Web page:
How do you end up running a Pop Up Hotel?

How do you end up running a Pop Up Hotel?

Meet Sarah Forsyth - owner & manager of Belle Hotel

Ok, so… the background.. I had studied a BA in French and Spanish at Leeds University and graduated with a respectable 2:1 so naturally, went to London to become an Estate Agent!

 I got brilliant sales training and picked up a lot of legal practicalities along the way, but ultimately knew that the London property scene was not going to be a very healthy environment for my country bumpkin mind and character. After leaving London I wondered if perhaps teaching was the way forward for me, so moved back up home, to Cumbria, and took a job with Young Enterprise working with primary school children. Very quickly I realised that teaching was definitely not a good career choice for me and progressed into the hospitality industry in my quest to find the right career. Fortunately, in the Lake District, this meant I actually got to use my degree occasionally and once was actually asked by some Mexican tourists what dogging was – I explained in Spanish in the packed dining room so as not to raise too many eyebrows..!!

From running a busy restaurant  I moved into a marketing agency – a dream role which combined my love of sales, communication with clients, face to face meetings and a huge learning curve about websites, graphics, imagery.. It even allowed me to indulge my love of writing in a commercial capacity – expressing what businesses struggled to put down on paper themselves. It was a brilliant role and the clients I worked with ranged from colleges to retirement homes, luxury villa companies to classic car companies, travel, hospitality, outdoor clothing and many more. It was broad, challenging and very rewarding. Ultimately though, I was over-achieving for a man who had promised me the earth and delivered a pretty raw deal in return – I worked harder, believing that if I could just do better, the rewards he had promised would surely appear. They didn’t.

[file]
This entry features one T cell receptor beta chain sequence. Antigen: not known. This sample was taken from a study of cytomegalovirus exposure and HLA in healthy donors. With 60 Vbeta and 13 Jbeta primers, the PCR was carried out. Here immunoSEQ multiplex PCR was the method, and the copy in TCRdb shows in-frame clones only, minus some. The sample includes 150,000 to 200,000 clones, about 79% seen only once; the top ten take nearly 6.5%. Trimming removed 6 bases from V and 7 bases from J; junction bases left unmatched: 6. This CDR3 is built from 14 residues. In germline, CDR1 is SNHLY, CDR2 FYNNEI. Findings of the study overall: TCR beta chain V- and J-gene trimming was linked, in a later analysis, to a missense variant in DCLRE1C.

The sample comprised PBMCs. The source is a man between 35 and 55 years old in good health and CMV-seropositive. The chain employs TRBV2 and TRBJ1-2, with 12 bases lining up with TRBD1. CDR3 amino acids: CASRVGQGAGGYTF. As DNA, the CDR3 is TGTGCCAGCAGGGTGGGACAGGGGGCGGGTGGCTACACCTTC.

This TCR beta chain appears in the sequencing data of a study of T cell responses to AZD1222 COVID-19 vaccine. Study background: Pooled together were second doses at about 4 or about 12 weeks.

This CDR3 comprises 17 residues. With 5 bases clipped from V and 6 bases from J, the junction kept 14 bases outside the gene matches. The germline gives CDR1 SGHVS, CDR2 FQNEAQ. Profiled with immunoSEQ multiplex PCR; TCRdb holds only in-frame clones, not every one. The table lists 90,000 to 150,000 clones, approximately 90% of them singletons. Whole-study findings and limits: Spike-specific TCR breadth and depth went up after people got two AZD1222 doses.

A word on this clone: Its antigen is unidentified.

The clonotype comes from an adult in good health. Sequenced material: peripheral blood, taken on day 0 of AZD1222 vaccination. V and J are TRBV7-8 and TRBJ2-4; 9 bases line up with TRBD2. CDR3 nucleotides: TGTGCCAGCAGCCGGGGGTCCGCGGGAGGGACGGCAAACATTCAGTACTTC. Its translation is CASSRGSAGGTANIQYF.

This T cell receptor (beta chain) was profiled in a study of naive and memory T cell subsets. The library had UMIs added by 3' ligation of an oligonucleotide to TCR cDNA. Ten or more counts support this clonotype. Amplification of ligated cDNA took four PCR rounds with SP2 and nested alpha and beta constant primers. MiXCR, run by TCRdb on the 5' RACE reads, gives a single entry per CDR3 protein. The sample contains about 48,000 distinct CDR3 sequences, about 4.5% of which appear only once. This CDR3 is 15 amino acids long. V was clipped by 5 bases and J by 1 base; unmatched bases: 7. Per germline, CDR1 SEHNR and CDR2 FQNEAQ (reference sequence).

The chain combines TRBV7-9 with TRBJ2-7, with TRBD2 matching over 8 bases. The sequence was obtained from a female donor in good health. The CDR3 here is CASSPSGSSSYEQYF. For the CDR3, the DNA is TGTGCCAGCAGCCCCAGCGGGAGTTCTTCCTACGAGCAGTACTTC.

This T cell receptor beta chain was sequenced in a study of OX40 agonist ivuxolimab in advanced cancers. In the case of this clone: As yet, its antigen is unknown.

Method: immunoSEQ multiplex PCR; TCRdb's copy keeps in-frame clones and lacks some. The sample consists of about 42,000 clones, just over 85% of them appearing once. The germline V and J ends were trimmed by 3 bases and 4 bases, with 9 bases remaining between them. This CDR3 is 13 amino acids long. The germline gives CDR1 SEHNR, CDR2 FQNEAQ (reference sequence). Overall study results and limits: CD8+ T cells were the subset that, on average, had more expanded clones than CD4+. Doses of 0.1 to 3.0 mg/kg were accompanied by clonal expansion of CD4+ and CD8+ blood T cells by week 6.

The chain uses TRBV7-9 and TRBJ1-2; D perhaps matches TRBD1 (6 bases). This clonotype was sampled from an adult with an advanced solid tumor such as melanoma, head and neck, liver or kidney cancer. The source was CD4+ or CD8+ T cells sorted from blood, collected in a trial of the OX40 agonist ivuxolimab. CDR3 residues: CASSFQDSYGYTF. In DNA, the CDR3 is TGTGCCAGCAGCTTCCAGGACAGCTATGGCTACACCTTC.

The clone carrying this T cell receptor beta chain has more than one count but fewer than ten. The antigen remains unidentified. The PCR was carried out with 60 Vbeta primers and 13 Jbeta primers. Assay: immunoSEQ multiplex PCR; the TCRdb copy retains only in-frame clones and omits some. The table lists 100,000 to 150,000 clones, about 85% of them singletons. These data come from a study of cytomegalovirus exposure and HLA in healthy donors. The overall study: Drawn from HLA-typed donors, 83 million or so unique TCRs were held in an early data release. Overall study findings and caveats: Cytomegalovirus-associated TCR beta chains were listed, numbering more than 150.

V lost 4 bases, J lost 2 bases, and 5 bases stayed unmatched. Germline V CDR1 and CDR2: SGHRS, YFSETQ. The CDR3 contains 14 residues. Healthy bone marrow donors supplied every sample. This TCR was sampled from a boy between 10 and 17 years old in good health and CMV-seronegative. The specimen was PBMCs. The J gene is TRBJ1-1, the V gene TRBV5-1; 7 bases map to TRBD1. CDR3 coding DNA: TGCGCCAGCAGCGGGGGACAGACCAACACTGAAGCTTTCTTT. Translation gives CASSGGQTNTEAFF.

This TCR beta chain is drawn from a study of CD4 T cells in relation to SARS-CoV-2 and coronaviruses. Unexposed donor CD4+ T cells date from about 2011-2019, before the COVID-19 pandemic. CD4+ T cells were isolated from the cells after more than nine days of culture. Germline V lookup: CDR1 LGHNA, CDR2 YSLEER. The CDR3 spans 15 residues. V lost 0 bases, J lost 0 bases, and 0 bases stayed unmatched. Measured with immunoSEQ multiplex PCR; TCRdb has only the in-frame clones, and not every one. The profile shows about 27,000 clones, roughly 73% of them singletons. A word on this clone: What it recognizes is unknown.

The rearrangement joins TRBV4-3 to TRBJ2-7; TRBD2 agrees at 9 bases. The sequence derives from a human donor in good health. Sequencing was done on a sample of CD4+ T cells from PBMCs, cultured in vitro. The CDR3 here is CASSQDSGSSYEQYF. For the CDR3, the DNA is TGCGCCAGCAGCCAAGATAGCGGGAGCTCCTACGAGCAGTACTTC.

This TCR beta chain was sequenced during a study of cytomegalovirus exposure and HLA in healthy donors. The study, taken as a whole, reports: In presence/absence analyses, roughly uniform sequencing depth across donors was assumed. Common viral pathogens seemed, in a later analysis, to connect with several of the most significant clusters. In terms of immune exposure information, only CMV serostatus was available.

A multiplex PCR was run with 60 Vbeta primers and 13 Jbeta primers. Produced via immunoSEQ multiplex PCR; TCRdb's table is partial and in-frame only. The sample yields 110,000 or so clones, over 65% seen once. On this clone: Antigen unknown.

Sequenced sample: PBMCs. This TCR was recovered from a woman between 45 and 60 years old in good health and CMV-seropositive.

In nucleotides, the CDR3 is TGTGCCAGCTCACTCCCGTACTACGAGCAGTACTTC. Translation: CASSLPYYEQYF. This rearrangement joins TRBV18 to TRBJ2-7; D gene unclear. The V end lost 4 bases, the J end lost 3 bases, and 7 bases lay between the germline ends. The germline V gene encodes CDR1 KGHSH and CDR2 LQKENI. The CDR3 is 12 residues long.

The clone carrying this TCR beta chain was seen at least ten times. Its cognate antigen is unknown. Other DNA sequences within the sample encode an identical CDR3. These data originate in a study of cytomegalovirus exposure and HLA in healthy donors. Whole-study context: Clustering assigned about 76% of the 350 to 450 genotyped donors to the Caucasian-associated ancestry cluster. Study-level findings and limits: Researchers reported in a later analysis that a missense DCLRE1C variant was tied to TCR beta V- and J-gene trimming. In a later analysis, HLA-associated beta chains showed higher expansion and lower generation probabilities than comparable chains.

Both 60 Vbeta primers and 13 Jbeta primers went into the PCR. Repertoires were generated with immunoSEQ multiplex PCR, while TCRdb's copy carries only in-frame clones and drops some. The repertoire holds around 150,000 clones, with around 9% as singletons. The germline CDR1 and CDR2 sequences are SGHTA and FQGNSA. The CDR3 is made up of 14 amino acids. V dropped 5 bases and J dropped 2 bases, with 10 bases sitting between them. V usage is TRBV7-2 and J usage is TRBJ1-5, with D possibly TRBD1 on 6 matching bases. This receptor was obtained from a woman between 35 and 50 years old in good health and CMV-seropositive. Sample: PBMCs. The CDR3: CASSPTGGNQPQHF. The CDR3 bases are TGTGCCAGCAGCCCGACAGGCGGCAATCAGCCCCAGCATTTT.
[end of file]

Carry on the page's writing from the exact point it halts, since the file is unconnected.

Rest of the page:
During a holiday to the Algarve, I received an offer  from a Mozambiquan in Tavira to go and live and work at his stable yard with his family  - it proved too tempting! So I handed in my notice, let out my house and went off to Portugal to conquer 2 long-held ambitions – to learn Portuguese and to ride competently.

This was life in at the deep end. A fast track to learning through immersion, isolation and total engagement and enthrallment. It was exhausting!! Fortunately my French and Spanish carried me for a few weeks before I started to grasp what was actually going on.. I was in charge of children when I didn’t speak their native language. I took tourists out on hacks when I wasn’t too sure of the route. I fed horses usually between half and double what they were supposed to have and arrived back at the yard long after dark many an evening. It was quite funny a lot of the time – just in my private world of not having a clue what was happening but definitely trying my very best all day long.